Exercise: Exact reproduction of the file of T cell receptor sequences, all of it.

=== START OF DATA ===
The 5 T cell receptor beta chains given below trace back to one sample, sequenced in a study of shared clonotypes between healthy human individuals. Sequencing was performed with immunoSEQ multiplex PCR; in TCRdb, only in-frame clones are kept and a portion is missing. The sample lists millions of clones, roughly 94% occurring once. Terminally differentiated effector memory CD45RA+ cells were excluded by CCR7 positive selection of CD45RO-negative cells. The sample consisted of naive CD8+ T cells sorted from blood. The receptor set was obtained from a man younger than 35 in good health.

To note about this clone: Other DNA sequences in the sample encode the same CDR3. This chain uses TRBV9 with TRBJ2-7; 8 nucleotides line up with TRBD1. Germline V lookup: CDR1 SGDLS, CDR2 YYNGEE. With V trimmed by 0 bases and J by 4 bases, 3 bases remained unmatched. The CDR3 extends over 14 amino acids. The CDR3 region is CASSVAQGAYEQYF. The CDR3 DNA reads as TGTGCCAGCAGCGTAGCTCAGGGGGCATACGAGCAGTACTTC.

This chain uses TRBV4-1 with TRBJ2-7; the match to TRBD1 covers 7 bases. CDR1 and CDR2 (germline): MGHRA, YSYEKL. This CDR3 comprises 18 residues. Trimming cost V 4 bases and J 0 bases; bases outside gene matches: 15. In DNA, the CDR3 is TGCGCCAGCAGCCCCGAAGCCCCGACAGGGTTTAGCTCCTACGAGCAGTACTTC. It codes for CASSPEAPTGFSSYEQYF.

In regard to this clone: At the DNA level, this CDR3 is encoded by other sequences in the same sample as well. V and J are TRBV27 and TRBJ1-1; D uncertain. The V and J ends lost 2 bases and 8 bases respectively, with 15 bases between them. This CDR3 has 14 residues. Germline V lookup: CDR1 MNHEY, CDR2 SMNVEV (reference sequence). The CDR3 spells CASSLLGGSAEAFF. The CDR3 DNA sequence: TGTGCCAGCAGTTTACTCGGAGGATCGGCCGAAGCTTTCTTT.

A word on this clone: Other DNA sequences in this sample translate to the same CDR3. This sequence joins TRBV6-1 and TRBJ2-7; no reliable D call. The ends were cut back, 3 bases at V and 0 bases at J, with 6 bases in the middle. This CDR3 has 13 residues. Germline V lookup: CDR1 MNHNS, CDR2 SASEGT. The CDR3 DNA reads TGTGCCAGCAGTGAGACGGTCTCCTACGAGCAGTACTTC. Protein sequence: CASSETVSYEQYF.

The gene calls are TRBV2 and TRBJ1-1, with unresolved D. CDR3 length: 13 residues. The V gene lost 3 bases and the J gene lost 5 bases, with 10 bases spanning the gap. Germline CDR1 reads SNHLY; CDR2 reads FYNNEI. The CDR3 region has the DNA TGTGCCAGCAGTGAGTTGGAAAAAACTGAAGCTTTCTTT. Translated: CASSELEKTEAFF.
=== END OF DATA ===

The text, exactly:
The 5 T cell receptor beta chains given below trace back to one sample, sequenced in a study of shared clonotypes between healthy human individuals. Sequencing was performed with immunoSEQ multiplex PCR; in TCRdb, only in-frame clones are kept and a portion is missing. The sample lists millions of clones, roughly 94% occurring once. Terminally differentiated effector memory CD45RA+ cells were excluded by CCR7 positive selection of CD45RO-negative cells. The sample consisted of naive CD8+ T cells sorted from blood. The receptor set was obtained from a man younger than 35 in good health.

To note about this clone: Other DNA sequences in the sample encode the same CDR3. This chain uses TRBV9 with TRBJ2-7; 8 nucleotides line up with TRBD1. Germline V lookup: CDR1 SGDLS, CDR2 YYNGEE. With V trimmed by 0 bases and J by 4 bases, 3 bases remained unmatched. The CDR3 extends over 14 amino acids. The CDR3 region is CASSVAQGAYEQYF. The CDR3 DNA reads as TGTGCCAGCAGCGTAGCTCAGGGGGCATACGAGCAGTACTTC.

This chain uses TRBV4-1 with TRBJ2-7; the match to TRBD1 covers 7 bases. CDR1 and CDR2 (germline): MGHRA, YSYEKL. This CDR3 comprises 18 residues. Trimming cost V 4 bases and J 0 bases; bases outside gene matches: 15. In DNA, the CDR3 is TGCGCCAGCAGCCCCGAAGCCCCGACAGGGTTTAGCTCCTACGAGCAGTACTTC. It codes for CASSPEAPTGFSSYEQYF.

In regard to this clone: At the DNA level, this CDR3 is encoded by other sequences in the same sample as well. V and J are TRBV27 and TRBJ1-1; D uncertain. The V and J ends lost 2 bases and 8 bases respectively, with 15 bases between them. This CDR3 has 14 residues. Germline V lookup: CDR1 MNHEY, CDR2 SMNVEV (reference sequence). The CDR3 spells CASSLLGGSAEAFF. The CDR3 DNA sequence: TGTGCCAGCAGTTTACTCGGAGGATCGGCCGAAGCTTTCTTT.

A word on this clone: Other DNA sequences in this sample translate to the same CDR3. This sequence joins TRBV6-1 and TRBJ2-7; no reliable D call. The ends were cut back, 3 bases at V and 0 bases at J, with 6 bases in the middle. This CDR3 has 13 residues. Germline V lookup: CDR1 MNHNS, CDR2 SASEGT. The CDR3 DNA reads TGTGCCAGCAGTGAGACGGTCTCCTACGAGCAGTACTTC. Protein sequence: CASSETVSYEQYF.

The gene calls are TRBV2 and TRBJ1-1, with unresolved D. CDR3 length: 13 residues. The V gene lost 3 bases and the J gene lost 5 bases, with 10 bases spanning the gap. Germline CDR1 reads SNHLY; CDR2 reads FYNNEI. The CDR3 region has the DNA TGTGCCAGCAGTGAGTTGGAAAAAACTGAAGCTTTCTTT. Translated: CASSELEKTEAFF.